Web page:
The T-Piece is the tube that connects the magazine with the gearbox and barrel. It has to be checked regularly for mud, dirt, grass, and gel ball residue build-up. The same goes for the hop-up at the end of the barrel.

Any obstructions in the T-piece or the hop-up can hinder the precision of your gun and reduce the power and range of outgoing gel balls.

Now and then, also check the rubber parts in your gun. When they wear out, the accuracy and power of the weapon will decrease.

Keeping your gel blaster clean on the outside is also essential. Water, dust, and grime can build up on the exterior and cause you to lose grip or waste energy over-gripping.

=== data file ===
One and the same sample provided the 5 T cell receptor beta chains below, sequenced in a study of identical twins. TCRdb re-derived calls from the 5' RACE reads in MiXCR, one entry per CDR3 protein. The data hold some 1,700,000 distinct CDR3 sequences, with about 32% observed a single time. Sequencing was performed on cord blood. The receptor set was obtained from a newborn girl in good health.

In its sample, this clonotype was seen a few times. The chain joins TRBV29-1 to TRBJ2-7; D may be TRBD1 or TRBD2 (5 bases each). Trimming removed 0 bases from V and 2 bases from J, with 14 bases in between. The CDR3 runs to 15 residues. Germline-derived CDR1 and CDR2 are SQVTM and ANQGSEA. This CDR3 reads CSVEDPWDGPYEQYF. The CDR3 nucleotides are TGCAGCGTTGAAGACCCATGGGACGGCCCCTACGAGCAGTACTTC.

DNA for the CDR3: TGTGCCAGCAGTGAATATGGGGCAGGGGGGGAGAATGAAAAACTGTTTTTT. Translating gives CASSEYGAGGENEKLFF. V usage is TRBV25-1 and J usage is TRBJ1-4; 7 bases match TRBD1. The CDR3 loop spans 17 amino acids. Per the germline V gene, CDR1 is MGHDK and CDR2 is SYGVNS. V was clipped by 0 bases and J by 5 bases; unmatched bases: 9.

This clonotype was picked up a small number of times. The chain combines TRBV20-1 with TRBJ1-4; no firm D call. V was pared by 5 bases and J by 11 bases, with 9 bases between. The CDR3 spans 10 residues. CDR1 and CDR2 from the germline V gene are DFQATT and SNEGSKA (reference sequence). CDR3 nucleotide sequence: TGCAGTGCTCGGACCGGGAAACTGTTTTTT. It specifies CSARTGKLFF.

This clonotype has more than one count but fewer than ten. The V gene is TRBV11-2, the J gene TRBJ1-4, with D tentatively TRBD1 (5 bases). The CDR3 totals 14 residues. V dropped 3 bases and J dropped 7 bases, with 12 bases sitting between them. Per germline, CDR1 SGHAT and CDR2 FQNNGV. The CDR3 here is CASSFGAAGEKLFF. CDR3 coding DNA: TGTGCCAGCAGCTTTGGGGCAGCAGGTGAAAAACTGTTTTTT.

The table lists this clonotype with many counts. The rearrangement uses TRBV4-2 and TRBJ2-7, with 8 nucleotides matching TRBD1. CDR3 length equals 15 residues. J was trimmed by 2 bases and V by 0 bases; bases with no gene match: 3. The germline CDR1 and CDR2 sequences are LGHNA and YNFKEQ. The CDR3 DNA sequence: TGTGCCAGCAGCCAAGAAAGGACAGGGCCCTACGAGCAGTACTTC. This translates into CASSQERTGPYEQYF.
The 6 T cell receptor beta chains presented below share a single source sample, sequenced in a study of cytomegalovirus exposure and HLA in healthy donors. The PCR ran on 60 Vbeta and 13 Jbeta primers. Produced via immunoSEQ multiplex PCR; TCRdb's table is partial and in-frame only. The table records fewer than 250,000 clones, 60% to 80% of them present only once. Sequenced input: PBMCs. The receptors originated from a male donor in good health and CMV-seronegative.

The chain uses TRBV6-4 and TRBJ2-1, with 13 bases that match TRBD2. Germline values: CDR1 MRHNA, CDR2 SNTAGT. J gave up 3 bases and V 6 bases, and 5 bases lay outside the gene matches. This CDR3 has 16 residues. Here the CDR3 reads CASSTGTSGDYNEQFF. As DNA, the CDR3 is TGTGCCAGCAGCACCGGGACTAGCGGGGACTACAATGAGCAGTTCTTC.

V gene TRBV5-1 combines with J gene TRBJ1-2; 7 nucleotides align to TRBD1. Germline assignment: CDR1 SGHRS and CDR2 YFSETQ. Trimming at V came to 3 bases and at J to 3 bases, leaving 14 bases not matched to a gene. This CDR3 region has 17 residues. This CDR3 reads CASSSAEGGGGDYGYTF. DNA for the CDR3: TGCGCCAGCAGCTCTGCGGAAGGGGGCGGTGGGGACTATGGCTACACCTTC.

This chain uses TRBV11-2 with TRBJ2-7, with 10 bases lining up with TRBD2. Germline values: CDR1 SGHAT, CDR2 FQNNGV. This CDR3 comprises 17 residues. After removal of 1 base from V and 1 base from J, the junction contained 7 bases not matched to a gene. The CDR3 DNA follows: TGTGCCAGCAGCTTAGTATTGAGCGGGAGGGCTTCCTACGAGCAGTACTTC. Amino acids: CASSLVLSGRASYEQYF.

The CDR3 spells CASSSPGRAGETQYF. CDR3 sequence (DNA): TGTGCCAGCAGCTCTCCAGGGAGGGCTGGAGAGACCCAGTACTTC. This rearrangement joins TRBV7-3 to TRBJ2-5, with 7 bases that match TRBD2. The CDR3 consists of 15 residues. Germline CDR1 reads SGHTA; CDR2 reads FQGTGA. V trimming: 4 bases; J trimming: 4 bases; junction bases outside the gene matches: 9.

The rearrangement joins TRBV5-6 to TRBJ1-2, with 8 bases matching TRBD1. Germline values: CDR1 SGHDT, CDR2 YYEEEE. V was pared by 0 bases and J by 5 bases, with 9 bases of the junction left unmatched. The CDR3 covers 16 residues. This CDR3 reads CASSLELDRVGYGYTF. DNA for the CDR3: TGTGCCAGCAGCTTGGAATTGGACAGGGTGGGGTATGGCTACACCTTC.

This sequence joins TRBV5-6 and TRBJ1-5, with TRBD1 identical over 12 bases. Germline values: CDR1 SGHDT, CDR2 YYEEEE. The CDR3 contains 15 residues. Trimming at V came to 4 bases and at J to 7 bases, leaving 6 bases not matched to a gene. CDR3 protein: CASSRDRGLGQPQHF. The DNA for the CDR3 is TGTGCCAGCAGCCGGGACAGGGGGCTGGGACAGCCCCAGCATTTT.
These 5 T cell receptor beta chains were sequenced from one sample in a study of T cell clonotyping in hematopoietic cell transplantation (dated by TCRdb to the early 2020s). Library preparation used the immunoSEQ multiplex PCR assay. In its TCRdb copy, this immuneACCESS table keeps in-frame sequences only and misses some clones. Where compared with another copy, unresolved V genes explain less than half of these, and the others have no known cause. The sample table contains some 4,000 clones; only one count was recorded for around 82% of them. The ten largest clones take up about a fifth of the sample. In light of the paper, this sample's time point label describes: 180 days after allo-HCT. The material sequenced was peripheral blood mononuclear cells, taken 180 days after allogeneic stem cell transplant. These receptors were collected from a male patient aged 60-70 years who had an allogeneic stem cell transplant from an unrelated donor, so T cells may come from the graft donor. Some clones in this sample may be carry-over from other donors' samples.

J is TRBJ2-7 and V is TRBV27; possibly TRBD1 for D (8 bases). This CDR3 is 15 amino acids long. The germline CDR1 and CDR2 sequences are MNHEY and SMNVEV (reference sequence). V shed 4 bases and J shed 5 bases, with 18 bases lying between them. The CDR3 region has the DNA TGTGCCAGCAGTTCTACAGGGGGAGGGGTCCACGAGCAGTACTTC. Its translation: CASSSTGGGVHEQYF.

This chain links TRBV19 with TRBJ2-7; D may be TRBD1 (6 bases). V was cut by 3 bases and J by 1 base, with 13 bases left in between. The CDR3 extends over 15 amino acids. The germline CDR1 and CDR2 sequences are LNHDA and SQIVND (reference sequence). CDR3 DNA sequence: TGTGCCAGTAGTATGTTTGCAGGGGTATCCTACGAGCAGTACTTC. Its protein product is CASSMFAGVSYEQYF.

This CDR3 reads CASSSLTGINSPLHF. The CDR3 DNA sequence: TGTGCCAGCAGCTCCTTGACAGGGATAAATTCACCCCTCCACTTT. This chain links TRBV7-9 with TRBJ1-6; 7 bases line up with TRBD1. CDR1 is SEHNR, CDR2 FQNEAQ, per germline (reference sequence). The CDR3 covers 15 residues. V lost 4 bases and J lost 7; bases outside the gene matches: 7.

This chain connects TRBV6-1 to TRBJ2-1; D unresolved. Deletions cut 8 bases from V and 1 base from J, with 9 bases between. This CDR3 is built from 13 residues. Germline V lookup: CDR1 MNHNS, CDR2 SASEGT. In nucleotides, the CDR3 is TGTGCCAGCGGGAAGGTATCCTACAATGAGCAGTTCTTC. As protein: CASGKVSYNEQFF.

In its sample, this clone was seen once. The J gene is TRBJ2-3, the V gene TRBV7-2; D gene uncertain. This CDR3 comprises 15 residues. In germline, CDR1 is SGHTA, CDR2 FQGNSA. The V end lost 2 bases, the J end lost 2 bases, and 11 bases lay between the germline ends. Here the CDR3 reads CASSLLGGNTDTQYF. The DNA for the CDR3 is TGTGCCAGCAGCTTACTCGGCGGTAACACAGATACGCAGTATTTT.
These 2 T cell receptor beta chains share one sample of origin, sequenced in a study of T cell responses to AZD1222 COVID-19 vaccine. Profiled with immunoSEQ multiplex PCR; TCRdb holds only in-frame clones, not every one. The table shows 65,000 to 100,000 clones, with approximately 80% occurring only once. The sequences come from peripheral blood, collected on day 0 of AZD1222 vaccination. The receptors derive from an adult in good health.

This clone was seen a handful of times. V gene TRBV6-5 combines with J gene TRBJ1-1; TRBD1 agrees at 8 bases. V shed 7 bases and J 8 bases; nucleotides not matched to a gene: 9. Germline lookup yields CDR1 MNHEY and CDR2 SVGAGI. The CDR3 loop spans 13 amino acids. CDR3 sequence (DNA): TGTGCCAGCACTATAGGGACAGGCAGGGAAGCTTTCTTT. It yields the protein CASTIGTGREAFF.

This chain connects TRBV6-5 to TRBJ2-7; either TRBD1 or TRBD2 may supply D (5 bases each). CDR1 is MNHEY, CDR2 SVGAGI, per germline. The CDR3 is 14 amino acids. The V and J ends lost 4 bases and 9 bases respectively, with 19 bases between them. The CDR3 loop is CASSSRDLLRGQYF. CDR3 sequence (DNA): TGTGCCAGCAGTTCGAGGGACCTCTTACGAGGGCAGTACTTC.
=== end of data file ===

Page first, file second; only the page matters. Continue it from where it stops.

Make sure your battery is in good condition, and look for bumps, bulging, cracks, and leaks.

Cracks or leaks mean that they need to be replaced, while bulges usually mean they have been overheated. Bulging batteries can be caused by overcharging the battery, a deep discharge, or physical damage.

A flat battery is an awful thing to have on a battlefield, and a damaged battery can overheat and damage your equipment.

Keep in shape

In addition to short bursts of movement, you’ll need the stamina to move throughout the game without tiring.

A fast-moving target will always be more challenging to hit than a slow-moving one, so work on those sprints and go for occasional runs to keep that cardio up.

Conclusion

Can’t wait to start? Take a look at our handy FAQ page to learn more about gel blasting and our guide on selecting the best gel blaster gun for you.

As always, check the legality of gel blasters in your state and don’t break any laws! Have fun!

Leave a Reply